The Nature Of Terrence Malick’s Films

Not too long ago I watched Terrence Malick’s The Tree Of Life (2011). This prompted a visitation of his film before that, The New World (2005). Though one would not suspect a traditionally narrative film to possess the same spiritual quality as a wholly philosophical film (The Tree Of Life), there was an undeniable sense of the abstract and celestial to the images of The New World.

Tree Of Life

Typically, most audiences and critics cite Andrei Tarkovsky as the master of emoting the diverse realm of the human spirit with the images in his narrative films, but I find that the same is equally true and just as prevalent in Malick’s filmography. Even The Tree Of Life resembles Tarkovsky’s The Mirror (1975), and not just in its unconventional structure, or in its fusion of a tangible reality with the fantastic. What’s most important to the spiritual potency in the films of Malick and Tarkovsky is the perfect hybrid of sound and image.

In most films, this marriage of technology is directed to articulating an aspect of the narrative. Walter Murch’s work on Francis Ford Coppola’s The Conversation (1974) is a prime example of this intent. Every sound on the audio track gives the image a sense of space in our own shared reality, lending the film’s narrative credibility. If Gene Hackman’s character lifts a toilet seat, the sound will be exaggerated, though only slightly, to suggest the weight, material, and all of the other details associated with the object and the room that it inhabits.

Contrary to this traditional approach is Terrence Malick. Malick takes what Tarkovsky has done before and pushes it further into the abstract, which in this case is the world of the human consciousness. Malick’s Days Of Heaven (1979) has the most obvious example of this tactic at work. When Linda Manz’s character enters Middle America atop of a rail car we see first her face, then what she is seeing. What she sees is a sea of grain at magic hour, a golden ocean of grass expanding as far as the eye or the camera can see. In conjunction with these images are a mix of subtle diegetic sounds, non-diegetic music, and a voice over sitting on top of the mix. This image of nature and the suggestion of a tangible world provided by the diegetic sound suggest a familiar reality. But this reality becomes an unreal and expressionistic manifestation of the interior of the character’s mind. Though this may seem like the old parlor trick of any seasoned filmmaker, Malick’s films find a new spiritual depth in such moments largely because of his genius for choosing images of nature that are powerful, other worldly and yet familiar.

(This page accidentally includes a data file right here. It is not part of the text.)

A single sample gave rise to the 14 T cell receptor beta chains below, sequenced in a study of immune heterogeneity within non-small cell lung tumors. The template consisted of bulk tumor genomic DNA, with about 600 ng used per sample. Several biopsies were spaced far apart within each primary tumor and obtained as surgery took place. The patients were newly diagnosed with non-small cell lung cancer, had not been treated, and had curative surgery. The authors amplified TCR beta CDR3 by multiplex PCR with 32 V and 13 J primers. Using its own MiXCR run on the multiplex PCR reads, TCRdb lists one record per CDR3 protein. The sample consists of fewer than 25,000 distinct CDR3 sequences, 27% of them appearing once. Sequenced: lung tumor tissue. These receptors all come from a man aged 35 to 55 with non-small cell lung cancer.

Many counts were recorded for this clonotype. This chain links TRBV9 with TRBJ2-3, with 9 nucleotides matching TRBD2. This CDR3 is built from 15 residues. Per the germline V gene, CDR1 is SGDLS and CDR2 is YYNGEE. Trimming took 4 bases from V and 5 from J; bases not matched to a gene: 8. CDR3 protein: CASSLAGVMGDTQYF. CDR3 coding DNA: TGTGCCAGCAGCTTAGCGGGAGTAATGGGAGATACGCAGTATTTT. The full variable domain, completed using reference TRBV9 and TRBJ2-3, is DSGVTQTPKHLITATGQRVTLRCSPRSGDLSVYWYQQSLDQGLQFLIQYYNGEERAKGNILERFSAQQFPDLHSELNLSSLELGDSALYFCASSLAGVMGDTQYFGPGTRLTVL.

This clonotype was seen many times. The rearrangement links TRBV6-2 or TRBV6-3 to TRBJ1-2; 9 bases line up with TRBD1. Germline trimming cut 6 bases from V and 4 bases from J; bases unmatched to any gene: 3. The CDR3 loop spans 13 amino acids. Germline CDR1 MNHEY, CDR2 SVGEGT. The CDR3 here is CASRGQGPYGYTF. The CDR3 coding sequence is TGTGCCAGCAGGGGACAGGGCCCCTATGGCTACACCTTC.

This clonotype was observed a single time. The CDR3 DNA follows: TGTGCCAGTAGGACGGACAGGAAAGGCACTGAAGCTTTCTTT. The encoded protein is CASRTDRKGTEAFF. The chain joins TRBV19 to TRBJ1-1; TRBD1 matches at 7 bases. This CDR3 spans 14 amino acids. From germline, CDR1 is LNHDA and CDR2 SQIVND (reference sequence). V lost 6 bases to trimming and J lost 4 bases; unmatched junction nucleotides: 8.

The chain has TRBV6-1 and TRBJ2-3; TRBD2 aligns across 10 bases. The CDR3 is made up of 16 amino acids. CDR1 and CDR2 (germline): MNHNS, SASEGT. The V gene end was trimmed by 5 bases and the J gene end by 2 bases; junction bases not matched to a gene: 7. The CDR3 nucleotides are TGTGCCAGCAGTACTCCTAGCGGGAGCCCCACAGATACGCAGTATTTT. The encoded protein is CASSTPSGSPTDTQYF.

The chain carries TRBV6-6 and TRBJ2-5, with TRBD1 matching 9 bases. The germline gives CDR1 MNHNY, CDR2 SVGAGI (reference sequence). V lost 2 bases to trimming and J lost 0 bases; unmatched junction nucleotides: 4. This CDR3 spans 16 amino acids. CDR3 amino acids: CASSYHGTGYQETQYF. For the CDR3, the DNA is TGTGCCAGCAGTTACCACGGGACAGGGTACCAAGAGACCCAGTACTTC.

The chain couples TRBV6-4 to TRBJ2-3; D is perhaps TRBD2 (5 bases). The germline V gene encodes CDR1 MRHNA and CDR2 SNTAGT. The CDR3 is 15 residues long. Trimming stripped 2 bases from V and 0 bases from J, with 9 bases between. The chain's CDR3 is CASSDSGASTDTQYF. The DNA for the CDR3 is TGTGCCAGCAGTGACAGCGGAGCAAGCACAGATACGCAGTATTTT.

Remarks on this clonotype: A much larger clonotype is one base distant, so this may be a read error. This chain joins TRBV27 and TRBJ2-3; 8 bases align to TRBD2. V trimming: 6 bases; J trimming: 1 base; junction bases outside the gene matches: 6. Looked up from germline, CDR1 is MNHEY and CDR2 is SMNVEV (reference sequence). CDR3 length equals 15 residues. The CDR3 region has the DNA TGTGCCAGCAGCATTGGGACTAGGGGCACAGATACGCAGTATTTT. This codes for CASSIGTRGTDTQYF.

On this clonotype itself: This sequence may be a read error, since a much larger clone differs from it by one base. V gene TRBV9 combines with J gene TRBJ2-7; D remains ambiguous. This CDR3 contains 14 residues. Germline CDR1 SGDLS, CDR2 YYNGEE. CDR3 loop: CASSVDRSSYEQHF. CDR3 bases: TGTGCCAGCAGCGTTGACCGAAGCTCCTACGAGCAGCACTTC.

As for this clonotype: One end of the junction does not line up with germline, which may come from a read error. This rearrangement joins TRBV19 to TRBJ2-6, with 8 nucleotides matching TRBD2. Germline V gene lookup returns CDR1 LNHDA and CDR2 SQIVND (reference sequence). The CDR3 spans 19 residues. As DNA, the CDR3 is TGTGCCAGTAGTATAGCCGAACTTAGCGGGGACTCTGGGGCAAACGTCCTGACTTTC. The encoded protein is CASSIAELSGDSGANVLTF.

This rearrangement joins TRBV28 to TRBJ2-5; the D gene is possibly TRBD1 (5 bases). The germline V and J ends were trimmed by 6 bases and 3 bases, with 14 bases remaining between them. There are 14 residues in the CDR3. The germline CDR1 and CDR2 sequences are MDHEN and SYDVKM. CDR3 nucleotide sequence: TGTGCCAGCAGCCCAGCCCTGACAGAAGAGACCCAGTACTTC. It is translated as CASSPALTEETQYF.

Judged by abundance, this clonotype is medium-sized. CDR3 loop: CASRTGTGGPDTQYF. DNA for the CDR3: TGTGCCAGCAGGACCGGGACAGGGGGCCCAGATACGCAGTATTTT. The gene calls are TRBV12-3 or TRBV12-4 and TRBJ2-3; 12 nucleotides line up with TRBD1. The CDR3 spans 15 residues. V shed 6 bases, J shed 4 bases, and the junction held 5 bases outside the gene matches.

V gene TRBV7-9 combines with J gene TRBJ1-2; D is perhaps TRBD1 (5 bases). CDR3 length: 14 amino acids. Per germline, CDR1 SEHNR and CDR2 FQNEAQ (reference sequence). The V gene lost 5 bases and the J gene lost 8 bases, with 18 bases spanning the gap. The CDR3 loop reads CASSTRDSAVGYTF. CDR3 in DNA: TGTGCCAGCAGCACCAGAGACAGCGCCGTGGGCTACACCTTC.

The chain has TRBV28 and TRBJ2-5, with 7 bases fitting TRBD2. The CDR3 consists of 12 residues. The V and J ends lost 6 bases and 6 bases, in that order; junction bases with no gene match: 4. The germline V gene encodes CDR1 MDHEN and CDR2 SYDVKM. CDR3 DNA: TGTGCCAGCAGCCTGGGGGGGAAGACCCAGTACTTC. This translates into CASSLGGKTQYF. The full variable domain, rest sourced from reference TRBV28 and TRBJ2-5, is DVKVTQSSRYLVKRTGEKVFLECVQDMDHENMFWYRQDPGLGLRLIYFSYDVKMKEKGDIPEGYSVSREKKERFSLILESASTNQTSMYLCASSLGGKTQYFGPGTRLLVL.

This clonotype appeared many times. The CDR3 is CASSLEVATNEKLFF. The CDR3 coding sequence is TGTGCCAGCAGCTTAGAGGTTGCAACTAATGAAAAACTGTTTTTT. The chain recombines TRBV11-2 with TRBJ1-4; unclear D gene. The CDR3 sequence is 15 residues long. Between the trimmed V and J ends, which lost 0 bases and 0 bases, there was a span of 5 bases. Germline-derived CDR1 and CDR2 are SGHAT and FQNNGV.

It’s this familiarity that sets Malick’s work apart from that of Tarkovsky. When Tarkovsky’s films began to probe more philosophical and spiritual issues more explicitly with Solaris (1972) and Stalker (1979), such powerful images were manufactured in part by the genre of the films, science fiction. The Mirror along with Tarkovsky’s later films come closer to what Malick is able to achieve, though Tarkovsky never really abandoned the more conventional approach to wedding sound with image in his films.

Malick has never really changed his approach to sound, but he has found more dynamic images for his moments of spiritual contemplation. The Thin Red Line (1998) and The New World are both films dominated by the most grandiose of trees whose dominion over the frame is over whelming, though their natural beauty is never undeniable to the audience. Such elements of the natural world, when presented in this manner, become representations of complicated emotions experienced by characters within the films, though they are never verbally articulated in the film. They never really have to be.

The Thin Red Line

Once I had revisited a few of Malick’s films I took a walk. I was surprised that these moments were so potent in their representation of emotional truth that I found myself truly moved when I happened to stop and gaze at a particularly gigantic elm. This is a rare accomplishment in the cinema. Often films manage to squeeze an emotional reaction or even rarer, revelation, if the film is done well. But to experience a new means to approaching one’s understanding of what one sees and it’s ramifications as a signifier is something to be cherished.

-Robert Curry

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